Amtrak's ridership, ticket revenue increase in fiscal 2014
WASHINGTON — Amtrak's ridership and ticket revenue increased in fiscal 2014, buoyed by continued growth in the Northeast Corridor, the rail service reported Monday.
But the numbers also indicate flagging activity on long-distance lines and regional services that rely partly on support from taxpayers in some states.
Amtrak President and CEO Joseph Boardman warned that ridership on those lines could continue to decline unless freight railroad companies that own the tracks and operate the dispatching system do a better job of accommodating passenger trains.
Overall ridership exceeded 30.9 million, a modest increase of 0.2 percent over the previous fiscal year. Amtrak last year reported record ridership of 31.6 million but revised that downward to 30.85 million, reflecting a more accurate passenger count based on ticket sales.
Ridership growth cooled off last year because of a harsh winter season and on-time performance issues associated with freight train delays and infrastructure needing replacement, the company said in a release Monday.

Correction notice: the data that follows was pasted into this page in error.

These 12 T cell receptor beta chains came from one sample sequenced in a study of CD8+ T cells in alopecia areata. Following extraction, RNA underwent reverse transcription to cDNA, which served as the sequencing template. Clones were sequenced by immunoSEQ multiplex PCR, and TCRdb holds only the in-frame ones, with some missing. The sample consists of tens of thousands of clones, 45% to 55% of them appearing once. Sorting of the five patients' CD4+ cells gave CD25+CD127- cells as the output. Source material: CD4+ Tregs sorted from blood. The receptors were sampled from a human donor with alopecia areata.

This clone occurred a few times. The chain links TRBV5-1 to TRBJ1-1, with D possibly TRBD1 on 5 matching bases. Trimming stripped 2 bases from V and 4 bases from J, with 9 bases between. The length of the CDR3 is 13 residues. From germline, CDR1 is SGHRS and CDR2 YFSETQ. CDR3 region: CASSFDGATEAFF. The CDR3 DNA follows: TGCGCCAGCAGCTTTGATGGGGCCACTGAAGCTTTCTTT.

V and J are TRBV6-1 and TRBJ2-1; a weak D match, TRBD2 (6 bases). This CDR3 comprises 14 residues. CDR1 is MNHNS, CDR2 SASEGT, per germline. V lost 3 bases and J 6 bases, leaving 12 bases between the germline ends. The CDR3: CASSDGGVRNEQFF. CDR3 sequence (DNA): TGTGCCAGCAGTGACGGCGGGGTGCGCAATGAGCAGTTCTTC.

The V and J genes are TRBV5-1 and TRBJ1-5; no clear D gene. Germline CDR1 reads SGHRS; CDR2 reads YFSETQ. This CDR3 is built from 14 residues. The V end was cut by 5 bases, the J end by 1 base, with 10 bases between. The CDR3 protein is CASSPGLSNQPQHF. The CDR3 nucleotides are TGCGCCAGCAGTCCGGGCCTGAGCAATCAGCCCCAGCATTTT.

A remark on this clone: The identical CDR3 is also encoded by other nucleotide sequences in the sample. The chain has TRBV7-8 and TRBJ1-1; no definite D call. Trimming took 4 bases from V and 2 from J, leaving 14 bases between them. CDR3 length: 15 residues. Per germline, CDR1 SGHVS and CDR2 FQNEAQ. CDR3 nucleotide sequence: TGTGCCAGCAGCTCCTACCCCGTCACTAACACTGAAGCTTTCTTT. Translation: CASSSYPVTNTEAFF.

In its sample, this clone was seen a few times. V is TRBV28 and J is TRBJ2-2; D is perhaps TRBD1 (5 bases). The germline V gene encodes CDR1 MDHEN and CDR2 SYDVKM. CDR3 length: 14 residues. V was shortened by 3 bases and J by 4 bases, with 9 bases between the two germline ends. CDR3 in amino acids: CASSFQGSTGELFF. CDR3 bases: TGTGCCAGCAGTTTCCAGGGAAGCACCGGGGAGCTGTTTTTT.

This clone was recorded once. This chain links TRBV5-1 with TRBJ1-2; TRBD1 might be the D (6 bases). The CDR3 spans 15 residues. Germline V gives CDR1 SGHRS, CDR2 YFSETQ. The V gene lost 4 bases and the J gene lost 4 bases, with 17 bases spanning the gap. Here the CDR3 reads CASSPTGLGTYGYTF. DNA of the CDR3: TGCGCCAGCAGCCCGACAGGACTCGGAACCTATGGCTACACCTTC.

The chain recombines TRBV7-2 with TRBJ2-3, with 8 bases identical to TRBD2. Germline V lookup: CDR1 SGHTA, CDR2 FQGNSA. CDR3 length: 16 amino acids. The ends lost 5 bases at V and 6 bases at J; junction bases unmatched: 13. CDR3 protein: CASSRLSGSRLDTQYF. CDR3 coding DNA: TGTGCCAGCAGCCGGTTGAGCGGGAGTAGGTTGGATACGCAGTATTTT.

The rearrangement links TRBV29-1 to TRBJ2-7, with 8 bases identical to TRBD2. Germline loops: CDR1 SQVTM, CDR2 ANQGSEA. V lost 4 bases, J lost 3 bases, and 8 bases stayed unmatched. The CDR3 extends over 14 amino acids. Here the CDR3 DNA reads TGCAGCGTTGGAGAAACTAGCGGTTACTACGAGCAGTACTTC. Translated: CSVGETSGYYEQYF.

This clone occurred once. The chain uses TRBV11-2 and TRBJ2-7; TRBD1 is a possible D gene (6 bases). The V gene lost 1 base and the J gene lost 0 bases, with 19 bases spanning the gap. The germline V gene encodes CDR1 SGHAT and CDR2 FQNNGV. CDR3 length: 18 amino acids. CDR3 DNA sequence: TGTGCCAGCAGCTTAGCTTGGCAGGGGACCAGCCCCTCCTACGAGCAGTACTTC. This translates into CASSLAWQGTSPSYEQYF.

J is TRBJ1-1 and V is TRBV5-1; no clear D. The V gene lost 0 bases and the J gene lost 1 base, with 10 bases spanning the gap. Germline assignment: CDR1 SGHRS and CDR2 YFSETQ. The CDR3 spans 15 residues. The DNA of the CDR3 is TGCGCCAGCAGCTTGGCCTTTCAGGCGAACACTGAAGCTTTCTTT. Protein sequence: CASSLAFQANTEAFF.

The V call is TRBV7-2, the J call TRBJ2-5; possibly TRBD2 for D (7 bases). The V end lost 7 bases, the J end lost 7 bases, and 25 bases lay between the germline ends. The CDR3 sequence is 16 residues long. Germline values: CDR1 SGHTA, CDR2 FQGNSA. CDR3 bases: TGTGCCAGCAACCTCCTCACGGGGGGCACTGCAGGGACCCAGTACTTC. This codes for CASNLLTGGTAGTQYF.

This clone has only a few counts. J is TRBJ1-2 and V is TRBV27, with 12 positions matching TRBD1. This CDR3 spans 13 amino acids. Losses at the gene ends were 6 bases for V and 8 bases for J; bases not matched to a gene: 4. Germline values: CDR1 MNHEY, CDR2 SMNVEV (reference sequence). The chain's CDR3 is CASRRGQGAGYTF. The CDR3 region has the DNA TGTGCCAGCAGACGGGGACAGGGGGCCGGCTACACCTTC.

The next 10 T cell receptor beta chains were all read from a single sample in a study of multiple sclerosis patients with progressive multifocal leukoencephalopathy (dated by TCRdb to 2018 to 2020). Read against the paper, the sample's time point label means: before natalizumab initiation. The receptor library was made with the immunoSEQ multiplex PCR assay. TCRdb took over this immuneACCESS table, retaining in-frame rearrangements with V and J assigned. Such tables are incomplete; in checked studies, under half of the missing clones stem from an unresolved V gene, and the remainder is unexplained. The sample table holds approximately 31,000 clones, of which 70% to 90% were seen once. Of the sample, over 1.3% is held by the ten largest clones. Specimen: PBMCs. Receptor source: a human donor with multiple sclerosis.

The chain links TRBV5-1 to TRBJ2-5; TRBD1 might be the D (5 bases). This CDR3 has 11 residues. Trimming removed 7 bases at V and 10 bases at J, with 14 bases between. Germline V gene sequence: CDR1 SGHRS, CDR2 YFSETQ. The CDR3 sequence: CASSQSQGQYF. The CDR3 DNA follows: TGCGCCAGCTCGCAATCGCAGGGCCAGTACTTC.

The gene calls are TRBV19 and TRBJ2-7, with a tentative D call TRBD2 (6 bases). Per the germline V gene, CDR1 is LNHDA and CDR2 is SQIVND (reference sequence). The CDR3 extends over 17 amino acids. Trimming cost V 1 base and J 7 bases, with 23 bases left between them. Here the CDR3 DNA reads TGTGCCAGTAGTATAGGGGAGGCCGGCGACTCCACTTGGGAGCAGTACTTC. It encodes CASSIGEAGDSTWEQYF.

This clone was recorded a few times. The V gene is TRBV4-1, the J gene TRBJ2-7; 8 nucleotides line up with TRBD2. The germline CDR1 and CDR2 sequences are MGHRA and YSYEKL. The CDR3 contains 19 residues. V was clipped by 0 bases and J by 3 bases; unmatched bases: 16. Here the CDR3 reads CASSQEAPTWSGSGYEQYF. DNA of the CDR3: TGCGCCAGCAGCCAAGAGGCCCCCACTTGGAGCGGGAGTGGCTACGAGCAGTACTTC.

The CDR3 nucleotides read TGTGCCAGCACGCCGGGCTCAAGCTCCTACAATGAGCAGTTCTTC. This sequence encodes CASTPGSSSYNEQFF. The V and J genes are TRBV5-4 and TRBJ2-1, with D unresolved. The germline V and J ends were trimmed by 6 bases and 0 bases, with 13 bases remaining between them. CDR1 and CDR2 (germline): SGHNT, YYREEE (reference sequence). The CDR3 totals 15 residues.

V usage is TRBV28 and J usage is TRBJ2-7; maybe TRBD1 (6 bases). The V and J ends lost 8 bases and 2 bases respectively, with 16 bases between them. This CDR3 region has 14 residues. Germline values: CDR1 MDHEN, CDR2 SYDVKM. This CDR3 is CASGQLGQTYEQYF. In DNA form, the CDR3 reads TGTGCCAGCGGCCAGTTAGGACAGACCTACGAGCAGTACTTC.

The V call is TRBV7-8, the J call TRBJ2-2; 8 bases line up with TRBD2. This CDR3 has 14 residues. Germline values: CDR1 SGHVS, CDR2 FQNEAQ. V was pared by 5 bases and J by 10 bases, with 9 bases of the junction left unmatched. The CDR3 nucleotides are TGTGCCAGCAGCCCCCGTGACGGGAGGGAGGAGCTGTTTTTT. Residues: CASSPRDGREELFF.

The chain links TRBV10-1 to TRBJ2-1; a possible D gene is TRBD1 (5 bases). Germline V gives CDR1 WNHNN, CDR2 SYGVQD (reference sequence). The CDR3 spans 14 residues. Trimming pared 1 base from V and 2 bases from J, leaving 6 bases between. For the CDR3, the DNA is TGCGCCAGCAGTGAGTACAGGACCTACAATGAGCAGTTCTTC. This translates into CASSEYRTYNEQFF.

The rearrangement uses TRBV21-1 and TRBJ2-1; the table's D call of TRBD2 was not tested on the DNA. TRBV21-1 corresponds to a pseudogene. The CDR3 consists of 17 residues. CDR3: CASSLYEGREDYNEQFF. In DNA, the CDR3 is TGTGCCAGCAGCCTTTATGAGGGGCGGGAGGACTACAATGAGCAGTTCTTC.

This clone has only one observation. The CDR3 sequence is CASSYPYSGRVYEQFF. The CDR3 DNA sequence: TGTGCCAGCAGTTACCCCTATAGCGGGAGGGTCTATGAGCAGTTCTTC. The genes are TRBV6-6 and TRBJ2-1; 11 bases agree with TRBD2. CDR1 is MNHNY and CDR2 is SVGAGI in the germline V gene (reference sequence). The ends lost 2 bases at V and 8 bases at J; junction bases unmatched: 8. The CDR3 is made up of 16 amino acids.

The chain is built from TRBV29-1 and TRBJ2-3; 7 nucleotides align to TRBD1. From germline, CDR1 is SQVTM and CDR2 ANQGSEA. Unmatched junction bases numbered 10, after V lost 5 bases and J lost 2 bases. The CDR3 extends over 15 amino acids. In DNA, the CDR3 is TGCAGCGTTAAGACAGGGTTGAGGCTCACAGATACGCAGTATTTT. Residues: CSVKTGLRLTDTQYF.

While passenger growth barely rose, ticket revenues grew by 4 percent — from $2.11 billion in fiscal 2013 to nearly $2.2 billion in fiscal 2014.
More than 11.6 million riders climbed aboard Acela and other Amtrak trains traveling the Northeast Corridor linking Washington and Boston in fiscal 2014. That was up 3.3 percent from last year and set a record, pushing ticket revenue up 8.2 percent, the company said.
But regional, state-supported lines had a 0.6 percent decline in passengers, while ridership on long-distance routes fell about 4.5 percent.